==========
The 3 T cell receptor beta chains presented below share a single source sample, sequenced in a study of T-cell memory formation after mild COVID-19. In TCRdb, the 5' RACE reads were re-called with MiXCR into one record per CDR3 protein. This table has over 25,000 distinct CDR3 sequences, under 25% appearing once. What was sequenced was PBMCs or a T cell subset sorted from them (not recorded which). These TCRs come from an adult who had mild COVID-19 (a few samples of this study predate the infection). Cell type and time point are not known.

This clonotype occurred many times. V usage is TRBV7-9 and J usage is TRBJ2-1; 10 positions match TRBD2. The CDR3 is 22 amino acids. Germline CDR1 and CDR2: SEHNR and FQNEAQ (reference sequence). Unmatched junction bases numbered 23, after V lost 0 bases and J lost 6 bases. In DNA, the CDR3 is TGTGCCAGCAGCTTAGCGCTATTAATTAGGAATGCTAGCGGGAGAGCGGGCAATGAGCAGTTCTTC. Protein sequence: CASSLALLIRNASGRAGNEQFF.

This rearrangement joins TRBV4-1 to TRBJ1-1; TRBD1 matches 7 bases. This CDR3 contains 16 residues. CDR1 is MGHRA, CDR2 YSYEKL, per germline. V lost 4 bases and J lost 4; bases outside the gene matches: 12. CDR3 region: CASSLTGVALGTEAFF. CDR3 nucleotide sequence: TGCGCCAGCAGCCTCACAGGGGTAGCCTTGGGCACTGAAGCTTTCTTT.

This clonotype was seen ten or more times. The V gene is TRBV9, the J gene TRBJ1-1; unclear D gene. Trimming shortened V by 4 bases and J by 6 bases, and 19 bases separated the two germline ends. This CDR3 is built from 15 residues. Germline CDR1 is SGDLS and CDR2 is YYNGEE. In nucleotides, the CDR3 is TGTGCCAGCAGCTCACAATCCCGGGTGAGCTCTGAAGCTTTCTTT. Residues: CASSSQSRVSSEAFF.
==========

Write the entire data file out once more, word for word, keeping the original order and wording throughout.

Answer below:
The 3 T cell receptor beta chains presented below share a single source sample, sequenced in a study of T-cell memory formation after mild COVID-19. In TCRdb, the 5' RACE reads were re-called with MiXCR into one record per CDR3 protein. This table has over 25,000 distinct CDR3 sequences, under 25% appearing once. What was sequenced was PBMCs or a T cell subset sorted from them (not recorded which). These TCRs come from an adult who had mild COVID-19 (a few samples of this study predate the infection). Cell type and time point are not known.

This clonotype occurred many times. V usage is TRBV7-9 and J usage is TRBJ2-1; 10 positions match TRBD2. The CDR3 is 22 amino acids. Germline CDR1 and CDR2: SEHNR and FQNEAQ (reference sequence). Unmatched junction bases numbered 23, after V lost 0 bases and J lost 6 bases. In DNA, the CDR3 is TGTGCCAGCAGCTTAGCGCTATTAATTAGGAATGCTAGCGGGAGAGCGGGCAATGAGCAGTTCTTC. Protein sequence: CASSLALLIRNASGRAGNEQFF.

This rearrangement joins TRBV4-1 to TRBJ1-1; TRBD1 matches 7 bases. This CDR3 contains 16 residues. CDR1 is MGHRA, CDR2 YSYEKL, per germline. V lost 4 bases and J lost 4; bases outside the gene matches: 12. CDR3 region: CASSLTGVALGTEAFF. CDR3 nucleotide sequence: TGCGCCAGCAGCCTCACAGGGGTAGCCTTGGGCACTGAAGCTTTCTTT.

This clonotype was seen ten or more times. The V gene is TRBV9, the J gene TRBJ1-1; unclear D gene. Trimming shortened V by 4 bases and J by 6 bases, and 19 bases separated the two germline ends. This CDR3 is built from 15 residues. Germline CDR1 is SGDLS and CDR2 is YYNGEE. In nucleotides, the CDR3 is TGTGCCAGCAGCTCACAATCCCGGGTGAGCTCTGAAGCTTTCTTT. Residues: CASSSQSRVSSEAFF.